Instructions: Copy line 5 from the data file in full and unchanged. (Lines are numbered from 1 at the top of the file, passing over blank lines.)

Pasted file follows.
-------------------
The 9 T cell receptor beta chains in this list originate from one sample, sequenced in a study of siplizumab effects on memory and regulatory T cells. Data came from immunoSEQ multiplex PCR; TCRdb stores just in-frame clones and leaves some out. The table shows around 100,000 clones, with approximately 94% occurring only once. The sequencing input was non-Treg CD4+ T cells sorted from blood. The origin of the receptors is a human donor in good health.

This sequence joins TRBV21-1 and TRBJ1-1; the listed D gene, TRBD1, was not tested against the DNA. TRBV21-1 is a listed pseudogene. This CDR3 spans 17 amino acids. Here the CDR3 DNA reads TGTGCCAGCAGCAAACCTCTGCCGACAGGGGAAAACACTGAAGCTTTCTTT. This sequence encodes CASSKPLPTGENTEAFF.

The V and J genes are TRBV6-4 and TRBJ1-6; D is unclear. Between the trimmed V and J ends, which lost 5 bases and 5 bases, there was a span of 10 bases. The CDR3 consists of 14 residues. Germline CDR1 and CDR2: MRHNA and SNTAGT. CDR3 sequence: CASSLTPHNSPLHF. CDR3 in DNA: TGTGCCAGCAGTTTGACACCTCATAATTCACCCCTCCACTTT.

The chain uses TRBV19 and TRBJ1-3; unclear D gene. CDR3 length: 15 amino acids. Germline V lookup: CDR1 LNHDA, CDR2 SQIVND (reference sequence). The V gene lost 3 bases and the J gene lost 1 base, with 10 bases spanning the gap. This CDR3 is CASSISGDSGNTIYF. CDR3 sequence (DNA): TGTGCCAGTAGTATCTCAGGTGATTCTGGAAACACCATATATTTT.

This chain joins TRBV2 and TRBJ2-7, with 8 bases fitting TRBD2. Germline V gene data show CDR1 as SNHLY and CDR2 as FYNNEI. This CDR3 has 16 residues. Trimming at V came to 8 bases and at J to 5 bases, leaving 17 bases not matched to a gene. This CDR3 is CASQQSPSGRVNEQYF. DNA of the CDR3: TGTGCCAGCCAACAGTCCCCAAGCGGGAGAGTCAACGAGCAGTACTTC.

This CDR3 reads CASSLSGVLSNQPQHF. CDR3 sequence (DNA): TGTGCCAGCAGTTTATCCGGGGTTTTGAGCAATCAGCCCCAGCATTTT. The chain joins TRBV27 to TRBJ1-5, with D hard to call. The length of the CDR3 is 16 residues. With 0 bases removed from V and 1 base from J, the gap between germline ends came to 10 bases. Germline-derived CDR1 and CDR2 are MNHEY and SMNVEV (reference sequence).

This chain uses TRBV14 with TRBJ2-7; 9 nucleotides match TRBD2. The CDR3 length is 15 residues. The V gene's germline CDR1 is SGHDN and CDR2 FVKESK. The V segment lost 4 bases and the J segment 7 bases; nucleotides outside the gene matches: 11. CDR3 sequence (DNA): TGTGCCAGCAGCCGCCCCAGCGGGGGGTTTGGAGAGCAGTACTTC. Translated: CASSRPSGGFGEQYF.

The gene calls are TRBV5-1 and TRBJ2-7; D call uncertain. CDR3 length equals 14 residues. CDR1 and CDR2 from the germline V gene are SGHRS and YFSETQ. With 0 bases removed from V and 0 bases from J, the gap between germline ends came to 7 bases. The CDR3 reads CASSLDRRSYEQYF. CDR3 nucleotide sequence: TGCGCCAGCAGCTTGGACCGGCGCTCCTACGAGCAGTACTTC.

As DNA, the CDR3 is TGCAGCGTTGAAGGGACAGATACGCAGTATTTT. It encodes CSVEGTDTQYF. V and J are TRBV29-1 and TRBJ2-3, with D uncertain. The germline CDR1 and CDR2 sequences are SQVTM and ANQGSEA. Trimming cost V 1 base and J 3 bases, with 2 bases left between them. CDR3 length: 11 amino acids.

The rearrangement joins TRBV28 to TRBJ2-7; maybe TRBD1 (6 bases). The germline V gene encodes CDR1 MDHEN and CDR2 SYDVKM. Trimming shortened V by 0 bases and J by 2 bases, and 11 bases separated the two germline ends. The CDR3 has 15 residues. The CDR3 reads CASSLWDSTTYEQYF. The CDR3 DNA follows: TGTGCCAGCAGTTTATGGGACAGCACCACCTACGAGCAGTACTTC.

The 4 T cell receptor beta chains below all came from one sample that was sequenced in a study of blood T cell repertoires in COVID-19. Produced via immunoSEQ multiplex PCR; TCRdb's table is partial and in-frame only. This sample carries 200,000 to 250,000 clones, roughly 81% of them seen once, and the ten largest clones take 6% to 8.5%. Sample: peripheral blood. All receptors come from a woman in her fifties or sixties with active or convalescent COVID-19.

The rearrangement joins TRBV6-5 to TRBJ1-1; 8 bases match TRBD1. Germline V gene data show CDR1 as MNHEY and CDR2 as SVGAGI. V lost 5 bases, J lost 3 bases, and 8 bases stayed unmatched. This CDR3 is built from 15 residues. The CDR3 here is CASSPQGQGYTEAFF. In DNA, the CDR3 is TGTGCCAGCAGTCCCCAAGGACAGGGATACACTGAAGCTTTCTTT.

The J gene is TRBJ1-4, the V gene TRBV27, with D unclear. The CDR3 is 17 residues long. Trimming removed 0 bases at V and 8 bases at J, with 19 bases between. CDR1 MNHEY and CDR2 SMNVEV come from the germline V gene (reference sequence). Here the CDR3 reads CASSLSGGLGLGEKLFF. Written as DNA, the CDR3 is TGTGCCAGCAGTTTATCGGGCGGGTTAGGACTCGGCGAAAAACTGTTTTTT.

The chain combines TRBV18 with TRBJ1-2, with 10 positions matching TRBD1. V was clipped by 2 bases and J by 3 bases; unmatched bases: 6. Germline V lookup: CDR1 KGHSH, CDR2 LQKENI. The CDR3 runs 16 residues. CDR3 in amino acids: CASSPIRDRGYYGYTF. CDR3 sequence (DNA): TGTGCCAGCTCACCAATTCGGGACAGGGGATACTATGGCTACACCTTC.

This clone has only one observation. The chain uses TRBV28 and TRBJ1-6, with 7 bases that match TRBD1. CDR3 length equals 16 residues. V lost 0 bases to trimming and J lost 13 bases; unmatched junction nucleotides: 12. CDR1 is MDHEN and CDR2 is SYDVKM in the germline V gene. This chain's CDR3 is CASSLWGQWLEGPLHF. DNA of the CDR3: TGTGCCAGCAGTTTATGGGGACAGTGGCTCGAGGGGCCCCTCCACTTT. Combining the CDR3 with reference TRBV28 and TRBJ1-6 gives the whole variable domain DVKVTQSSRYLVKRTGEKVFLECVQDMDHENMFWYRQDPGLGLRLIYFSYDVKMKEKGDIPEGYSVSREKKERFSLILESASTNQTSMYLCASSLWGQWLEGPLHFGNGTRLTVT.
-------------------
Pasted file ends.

This chain joins TRBV2 and TRBJ2-7, with 8 bases fitting TRBD2. Germline V gene data show CDR1 as SNHLY and CDR2 as FYNNEI. This CDR3 has 16 residues. Trimming at V came to 8 bases and at J to 5 bases, leaving 17 bases not matched to a gene. This CDR3 is CASQQSPSGRVNEQYF. DNA of the CDR3: TGTGCCAGCCAACAGTCCCCAAGCGGGAGAGTCAACGAGCAGTACTTC.